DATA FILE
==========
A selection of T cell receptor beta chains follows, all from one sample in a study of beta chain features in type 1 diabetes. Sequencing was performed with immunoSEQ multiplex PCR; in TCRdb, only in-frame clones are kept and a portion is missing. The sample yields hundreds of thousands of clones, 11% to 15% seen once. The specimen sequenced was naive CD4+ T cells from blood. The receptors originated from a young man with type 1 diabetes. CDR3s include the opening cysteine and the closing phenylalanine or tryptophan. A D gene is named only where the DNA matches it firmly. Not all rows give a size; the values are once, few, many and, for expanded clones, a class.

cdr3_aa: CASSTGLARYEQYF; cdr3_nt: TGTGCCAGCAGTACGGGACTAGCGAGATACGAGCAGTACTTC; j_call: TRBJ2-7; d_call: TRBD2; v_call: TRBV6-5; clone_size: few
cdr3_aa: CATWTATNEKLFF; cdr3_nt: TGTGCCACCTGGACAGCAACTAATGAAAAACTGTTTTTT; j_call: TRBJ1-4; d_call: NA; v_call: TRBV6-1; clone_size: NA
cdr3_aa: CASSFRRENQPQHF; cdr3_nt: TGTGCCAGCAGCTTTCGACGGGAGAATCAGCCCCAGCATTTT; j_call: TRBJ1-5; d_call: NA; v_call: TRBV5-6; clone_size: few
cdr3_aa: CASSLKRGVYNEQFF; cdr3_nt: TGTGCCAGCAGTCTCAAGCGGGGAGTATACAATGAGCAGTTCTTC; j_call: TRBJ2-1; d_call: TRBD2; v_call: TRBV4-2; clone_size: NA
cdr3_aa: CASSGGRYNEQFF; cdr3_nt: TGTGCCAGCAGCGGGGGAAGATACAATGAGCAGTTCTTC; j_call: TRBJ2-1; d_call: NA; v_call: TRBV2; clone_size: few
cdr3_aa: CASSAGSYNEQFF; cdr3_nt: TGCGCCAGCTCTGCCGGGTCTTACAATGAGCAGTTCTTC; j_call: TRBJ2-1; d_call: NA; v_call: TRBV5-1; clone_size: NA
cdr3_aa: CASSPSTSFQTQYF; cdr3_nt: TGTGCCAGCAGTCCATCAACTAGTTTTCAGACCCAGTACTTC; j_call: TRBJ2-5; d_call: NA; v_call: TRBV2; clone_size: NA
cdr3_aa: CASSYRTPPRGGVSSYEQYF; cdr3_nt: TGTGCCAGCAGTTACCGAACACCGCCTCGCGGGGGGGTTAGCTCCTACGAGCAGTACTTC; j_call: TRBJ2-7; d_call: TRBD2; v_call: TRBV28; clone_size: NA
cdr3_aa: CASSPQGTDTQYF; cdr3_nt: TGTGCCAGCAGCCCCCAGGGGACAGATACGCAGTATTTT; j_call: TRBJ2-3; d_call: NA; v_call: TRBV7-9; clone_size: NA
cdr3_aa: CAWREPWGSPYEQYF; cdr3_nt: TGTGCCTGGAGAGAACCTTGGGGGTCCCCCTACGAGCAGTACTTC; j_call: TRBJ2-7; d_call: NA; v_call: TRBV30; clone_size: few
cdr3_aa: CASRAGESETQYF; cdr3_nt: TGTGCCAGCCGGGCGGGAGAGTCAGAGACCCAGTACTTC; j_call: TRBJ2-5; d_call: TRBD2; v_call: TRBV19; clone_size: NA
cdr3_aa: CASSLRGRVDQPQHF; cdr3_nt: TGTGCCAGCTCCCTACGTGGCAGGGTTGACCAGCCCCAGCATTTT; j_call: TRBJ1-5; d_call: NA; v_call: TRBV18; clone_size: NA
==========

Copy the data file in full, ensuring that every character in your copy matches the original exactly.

A selection of T cell receptor beta chains follows, all from one sample in a study of beta chain features in type 1 diabetes. Sequencing was performed with immunoSEQ multiplex PCR; in TCRdb, only in-frame clones are kept and a portion is missing. The sample yields hundreds of thousands of clones, 11% to 15% seen once. The specimen sequenced was naive CD4+ T cells from blood. The receptors originated from a young man with type 1 diabetes. CDR3s include the opening cysteine and the closing phenylalanine or tryptophan. A D gene is named only where the DNA matches it firmly. Not all rows give a size; the values are once, few, many and, for expanded clones, a class.

cdr3_aa: CASSTGLARYEQYF; cdr3_nt: TGTGCCAGCAGTACGGGACTAGCGAGATACGAGCAGTACTTC; j_call: TRBJ2-7; d_call: TRBD2; v_call: TRBV6-5; clone_size: few
cdr3_aa: CATWTATNEKLFF; cdr3_nt: TGTGCCACCTGGACAGCAACTAATGAAAAACTGTTTTTT; j_call: TRBJ1-4; d_call: NA; v_call: TRBV6-1; clone_size: NA
cdr3_aa: CASSFRRENQPQHF; cdr3_nt: TGTGCCAGCAGCTTTCGACGGGAGAATCAGCCCCAGCATTTT; j_call: TRBJ1-5; d_call: NA; v_call: TRBV5-6; clone_size: few
cdr3_aa: CASSLKRGVYNEQFF; cdr3_nt: TGTGCCAGCAGTCTCAAGCGGGGAGTATACAATGAGCAGTTCTTC; j_call: TRBJ2-1; d_call: TRBD2; v_call: TRBV4-2; clone_size: NA
cdr3_aa: CASSGGRYNEQFF; cdr3_nt: TGTGCCAGCAGCGGGGGAAGATACAATGAGCAGTTCTTC; j_call: TRBJ2-1; d_call: NA; v_call: TRBV2; clone_size: few
cdr3_aa: CASSAGSYNEQFF; cdr3_nt: TGCGCCAGCTCTGCCGGGTCTTACAATGAGCAGTTCTTC; j_call: TRBJ2-1; d_call: NA; v_call: TRBV5-1; clone_size: NA
cdr3_aa: CASSPSTSFQTQYF; cdr3_nt: TGTGCCAGCAGTCCATCAACTAGTTTTCAGACCCAGTACTTC; j_call: TRBJ2-5; d_call: NA; v_call: TRBV2; clone_size: NA
cdr3_aa: CASSYRTPPRGGVSSYEQYF; cdr3_nt: TGTGCCAGCAGTTACCGAACACCGCCTCGCGGGGGGGTTAGCTCCTACGAGCAGTACTTC; j_call: TRBJ2-7; d_call: TRBD2; v_call: TRBV28; clone_size: NA
cdr3_aa: CASSPQGTDTQYF; cdr3_nt: TGTGCCAGCAGCCCCCAGGGGACAGATACGCAGTATTTT; j_call: TRBJ2-3; d_call: NA; v_call: TRBV7-9; clone_size: NA
cdr3_aa: CAWREPWGSPYEQYF; cdr3_nt: TGTGCCTGGAGAGAACCTTGGGGGTCCCCCTACGAGCAGTACTTC; j_call: TRBJ2-7; d_call: NA; v_call: TRBV30; clone_size: few
cdr3_aa: CASRAGESETQYF; cdr3_nt: TGTGCCAGCCGGGCGGGAGAGTCAGAGACCCAGTACTTC; j_call: TRBJ2-5; d_call: TRBD2; v_call: TRBV19; clone_size: NA
cdr3_aa: CASSLRGRVDQPQHF; cdr3_nt: TGTGCCAGCTCCCTACGTGGCAGGGTTGACCAGCCCCAGCATTTT; j_call: TRBJ1-5; d_call: NA; v_call: TRBV18; clone_size: NA